The four Wabanaki tribes and Governor Janet Mills support a bill that would give the tribes exclusive rights to the Maine mobile sports betting market. The governor’s office said it was a concession with the tribes.
The Wabanaki Tribes want the same rights enjoyed by other tribes. The tribes saw it as an opportunity on how to be a bookie in the state. However, the proposed bill faced opposition from casino operators and other stakeholders. It is a time when pro teams open stadium sportsbooks.
On Thursday, representatives from tribes told the Judiciary Committee that the proposed bill is not a viable alternative for a redesign of the compact between the state and the tribes that drew more than 1,000 voices of support during a public hearing held recently. Instead, it is a step toward becoming a bookie in the state.
Maine Mobile Sports Betting Market
Representative Rachel Talbot supports the new bill. Also, the Mills administration and the tribes agreed to the bill.
Hinton is alluding to the tribal gaming preclusion remembered for the Maine Indian Claims Settlement Act of 1980, the Wabanaki’s general arrangement is currently attempting to change.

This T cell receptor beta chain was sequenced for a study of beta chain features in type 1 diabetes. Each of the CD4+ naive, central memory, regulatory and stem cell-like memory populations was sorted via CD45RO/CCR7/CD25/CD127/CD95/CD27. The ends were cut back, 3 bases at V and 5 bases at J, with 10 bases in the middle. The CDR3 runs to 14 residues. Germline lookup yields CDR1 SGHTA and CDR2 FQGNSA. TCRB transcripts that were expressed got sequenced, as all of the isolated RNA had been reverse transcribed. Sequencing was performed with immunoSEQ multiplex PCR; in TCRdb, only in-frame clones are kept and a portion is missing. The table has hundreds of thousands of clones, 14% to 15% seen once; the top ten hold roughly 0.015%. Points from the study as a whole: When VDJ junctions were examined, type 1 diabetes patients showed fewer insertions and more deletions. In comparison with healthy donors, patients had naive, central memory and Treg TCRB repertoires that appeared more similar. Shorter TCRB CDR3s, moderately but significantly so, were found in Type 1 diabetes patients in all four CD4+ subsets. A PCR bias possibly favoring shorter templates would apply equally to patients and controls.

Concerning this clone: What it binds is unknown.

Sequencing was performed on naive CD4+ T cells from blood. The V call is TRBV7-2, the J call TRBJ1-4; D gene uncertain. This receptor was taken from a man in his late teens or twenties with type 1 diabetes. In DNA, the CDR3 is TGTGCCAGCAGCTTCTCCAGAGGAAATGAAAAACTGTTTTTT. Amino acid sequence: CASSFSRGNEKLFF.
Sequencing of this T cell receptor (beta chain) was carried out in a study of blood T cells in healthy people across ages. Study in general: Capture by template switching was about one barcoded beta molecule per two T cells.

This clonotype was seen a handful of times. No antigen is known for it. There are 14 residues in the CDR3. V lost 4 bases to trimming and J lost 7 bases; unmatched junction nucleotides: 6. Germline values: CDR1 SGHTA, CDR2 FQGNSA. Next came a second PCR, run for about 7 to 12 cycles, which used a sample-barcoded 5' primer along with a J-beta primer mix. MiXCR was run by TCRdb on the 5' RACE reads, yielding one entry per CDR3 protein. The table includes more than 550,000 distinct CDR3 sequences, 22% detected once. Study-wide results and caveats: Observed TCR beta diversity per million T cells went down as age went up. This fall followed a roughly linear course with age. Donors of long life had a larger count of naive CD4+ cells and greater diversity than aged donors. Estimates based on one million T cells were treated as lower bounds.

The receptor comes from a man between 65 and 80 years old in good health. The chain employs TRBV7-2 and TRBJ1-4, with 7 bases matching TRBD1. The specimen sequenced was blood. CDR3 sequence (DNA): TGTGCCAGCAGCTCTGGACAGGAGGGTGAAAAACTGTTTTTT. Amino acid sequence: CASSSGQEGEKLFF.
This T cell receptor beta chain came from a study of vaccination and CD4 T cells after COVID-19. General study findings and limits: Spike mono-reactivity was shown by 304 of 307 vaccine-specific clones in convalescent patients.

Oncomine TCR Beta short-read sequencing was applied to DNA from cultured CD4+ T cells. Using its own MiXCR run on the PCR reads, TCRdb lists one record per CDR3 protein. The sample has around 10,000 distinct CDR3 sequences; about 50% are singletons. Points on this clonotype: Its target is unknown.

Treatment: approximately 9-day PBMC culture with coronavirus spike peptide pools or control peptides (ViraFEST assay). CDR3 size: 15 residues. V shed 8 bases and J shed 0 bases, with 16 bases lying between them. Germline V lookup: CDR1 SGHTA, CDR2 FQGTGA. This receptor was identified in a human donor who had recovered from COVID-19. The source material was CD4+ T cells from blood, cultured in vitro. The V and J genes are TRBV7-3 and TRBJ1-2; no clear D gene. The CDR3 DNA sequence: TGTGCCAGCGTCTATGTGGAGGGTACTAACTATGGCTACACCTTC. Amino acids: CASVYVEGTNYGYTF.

Penobscot Chief Kirk Francis says the gaming preclusion stripped the Maine clans of a monetary improvement apparatus utilized by other Native American countries across the United States and, with that, denied them a way to financial self-assurance.
Every individual who affirmed on the side of the bill Thursday said the gaming arrangement is a little admission to Maine’s Wabanaki clans as they look for more extensive concurrence with the Mills organization on the Settlement Act.